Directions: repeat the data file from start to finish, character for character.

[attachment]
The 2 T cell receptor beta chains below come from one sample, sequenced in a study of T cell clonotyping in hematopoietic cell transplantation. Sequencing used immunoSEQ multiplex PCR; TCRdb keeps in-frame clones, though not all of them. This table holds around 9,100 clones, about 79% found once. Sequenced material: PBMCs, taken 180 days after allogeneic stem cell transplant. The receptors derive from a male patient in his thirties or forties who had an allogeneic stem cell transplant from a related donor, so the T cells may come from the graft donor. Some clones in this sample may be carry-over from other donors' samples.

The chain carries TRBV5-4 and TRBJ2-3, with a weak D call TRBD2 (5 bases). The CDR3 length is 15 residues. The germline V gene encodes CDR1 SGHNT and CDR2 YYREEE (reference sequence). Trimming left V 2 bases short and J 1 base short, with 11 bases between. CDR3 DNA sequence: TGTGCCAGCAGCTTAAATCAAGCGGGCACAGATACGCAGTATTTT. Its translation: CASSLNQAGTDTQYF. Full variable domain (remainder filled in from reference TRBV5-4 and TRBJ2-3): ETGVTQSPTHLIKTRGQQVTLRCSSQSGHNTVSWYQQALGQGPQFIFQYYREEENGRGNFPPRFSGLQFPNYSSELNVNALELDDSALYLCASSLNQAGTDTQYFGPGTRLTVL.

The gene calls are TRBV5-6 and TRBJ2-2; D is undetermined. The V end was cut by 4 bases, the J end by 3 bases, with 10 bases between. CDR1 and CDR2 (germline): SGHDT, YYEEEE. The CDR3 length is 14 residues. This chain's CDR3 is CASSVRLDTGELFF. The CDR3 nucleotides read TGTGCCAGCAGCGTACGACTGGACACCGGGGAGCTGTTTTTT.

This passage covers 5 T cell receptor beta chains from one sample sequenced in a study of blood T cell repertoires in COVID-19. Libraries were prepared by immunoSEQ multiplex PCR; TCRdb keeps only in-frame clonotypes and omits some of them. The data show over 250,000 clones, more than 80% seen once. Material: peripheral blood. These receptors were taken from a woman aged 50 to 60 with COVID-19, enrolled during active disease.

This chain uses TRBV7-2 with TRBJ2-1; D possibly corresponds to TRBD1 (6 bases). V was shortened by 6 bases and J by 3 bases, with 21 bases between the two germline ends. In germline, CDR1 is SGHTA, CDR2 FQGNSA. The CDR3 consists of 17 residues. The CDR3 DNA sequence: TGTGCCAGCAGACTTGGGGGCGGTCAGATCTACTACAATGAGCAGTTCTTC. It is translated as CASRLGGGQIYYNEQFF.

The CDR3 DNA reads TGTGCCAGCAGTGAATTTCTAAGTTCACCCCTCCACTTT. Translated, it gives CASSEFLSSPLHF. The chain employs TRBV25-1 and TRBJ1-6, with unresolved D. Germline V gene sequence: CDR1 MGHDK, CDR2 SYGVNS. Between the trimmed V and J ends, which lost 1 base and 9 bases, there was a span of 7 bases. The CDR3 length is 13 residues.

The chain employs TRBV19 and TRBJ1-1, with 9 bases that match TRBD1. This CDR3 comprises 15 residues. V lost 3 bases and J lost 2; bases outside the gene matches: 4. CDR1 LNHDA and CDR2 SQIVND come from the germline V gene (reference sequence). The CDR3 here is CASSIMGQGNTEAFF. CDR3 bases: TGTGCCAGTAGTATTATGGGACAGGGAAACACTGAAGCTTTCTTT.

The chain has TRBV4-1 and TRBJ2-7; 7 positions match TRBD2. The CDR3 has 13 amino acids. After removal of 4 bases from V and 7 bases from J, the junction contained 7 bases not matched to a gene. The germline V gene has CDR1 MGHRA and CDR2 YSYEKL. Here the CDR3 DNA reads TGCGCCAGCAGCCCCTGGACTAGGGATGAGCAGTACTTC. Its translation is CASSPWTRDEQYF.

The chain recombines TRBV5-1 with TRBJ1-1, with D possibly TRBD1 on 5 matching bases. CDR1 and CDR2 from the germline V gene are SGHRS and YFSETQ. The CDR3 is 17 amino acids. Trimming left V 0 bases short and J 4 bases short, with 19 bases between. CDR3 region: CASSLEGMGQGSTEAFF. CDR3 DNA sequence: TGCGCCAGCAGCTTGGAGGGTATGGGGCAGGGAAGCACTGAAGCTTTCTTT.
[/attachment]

The 2 T cell receptor beta chains below come from one sample, sequenced in a study of T cell clonotyping in hematopoietic cell transplantation. Sequencing used immunoSEQ multiplex PCR; TCRdb keeps in-frame clones, though not all of them. This table holds around 9,100 clones, about 79% found once. Sequenced material: PBMCs, taken 180 days after allogeneic stem cell transplant. The receptors derive from a male patient in his thirties or forties who had an allogeneic stem cell transplant from a related donor, so the T cells may come from the graft donor. Some clones in this sample may be carry-over from other donors' samples.

The chain carries TRBV5-4 and TRBJ2-3, with a weak D call TRBD2 (5 bases). The CDR3 length is 15 residues. The germline V gene encodes CDR1 SGHNT and CDR2 YYREEE (reference sequence). Trimming left V 2 bases short and J 1 base short, with 11 bases between. CDR3 DNA sequence: TGTGCCAGCAGCTTAAATCAAGCGGGCACAGATACGCAGTATTTT. Its translation: CASSLNQAGTDTQYF. Full variable domain (remainder filled in from reference TRBV5-4 and TRBJ2-3): ETGVTQSPTHLIKTRGQQVTLRCSSQSGHNTVSWYQQALGQGPQFIFQYYREEENGRGNFPPRFSGLQFPNYSSELNVNALELDDSALYLCASSLNQAGTDTQYFGPGTRLTVL.

The gene calls are TRBV5-6 and TRBJ2-2; D is undetermined. The V end was cut by 4 bases, the J end by 3 bases, with 10 bases between. CDR1 and CDR2 (germline): SGHDT, YYEEEE. The CDR3 length is 14 residues. This chain's CDR3 is CASSVRLDTGELFF. The CDR3 nucleotides read TGTGCCAGCAGCGTACGACTGGACACCGGGGAGCTGTTTTTT.

This passage covers 5 T cell receptor beta chains from one sample sequenced in a study of blood T cell repertoires in COVID-19. Libraries were prepared by immunoSEQ multiplex PCR; TCRdb keeps only in-frame clonotypes and omits some of them. The data show over 250,000 clones, more than 80% seen once. Material: peripheral blood. These receptors were taken from a woman aged 50 to 60 with COVID-19, enrolled during active disease.

This chain uses TRBV7-2 with TRBJ2-1; D possibly corresponds to TRBD1 (6 bases). V was shortened by 6 bases and J by 3 bases, with 21 bases between the two germline ends. In germline, CDR1 is SGHTA, CDR2 FQGNSA. The CDR3 consists of 17 residues. The CDR3 DNA sequence: TGTGCCAGCAGACTTGGGGGCGGTCAGATCTACTACAATGAGCAGTTCTTC. It is translated as CASRLGGGQIYYNEQFF.

The CDR3 DNA reads TGTGCCAGCAGTGAATTTCTAAGTTCACCCCTCCACTTT. Translated, it gives CASSEFLSSPLHF. The chain employs TRBV25-1 and TRBJ1-6, with unresolved D. Germline V gene sequence: CDR1 MGHDK, CDR2 SYGVNS. Between the trimmed V and J ends, which lost 1 base and 9 bases, there was a span of 7 bases. The CDR3 length is 13 residues.

The chain employs TRBV19 and TRBJ1-1, with 9 bases that match TRBD1. This CDR3 comprises 15 residues. V lost 3 bases and J lost 2; bases outside the gene matches: 4. CDR1 LNHDA and CDR2 SQIVND come from the germline V gene (reference sequence). The CDR3 here is CASSIMGQGNTEAFF. CDR3 bases: TGTGCCAGTAGTATTATGGGACAGGGAAACACTGAAGCTTTCTTT.

The chain has TRBV4-1 and TRBJ2-7; 7 positions match TRBD2. The CDR3 has 13 amino acids. After removal of 4 bases from V and 7 bases from J, the junction contained 7 bases not matched to a gene. The germline V gene has CDR1 MGHRA and CDR2 YSYEKL. Here the CDR3 DNA reads TGCGCCAGCAGCCCCTGGACTAGGGATGAGCAGTACTTC. Its translation is CASSPWTRDEQYF.

The chain recombines TRBV5-1 with TRBJ1-1, with D possibly TRBD1 on 5 matching bases. CDR1 and CDR2 from the germline V gene are SGHRS and YFSETQ. The CDR3 is 17 amino acids. Trimming left V 0 bases short and J 4 bases short, with 19 bases between. CDR3 region: CASSLEGMGQGSTEAFF. CDR3 DNA sequence: TGCGCCAGCAGCTTGGAGGGTATGGGGCAGGGAAGCACTGAAGCTTTCTTT.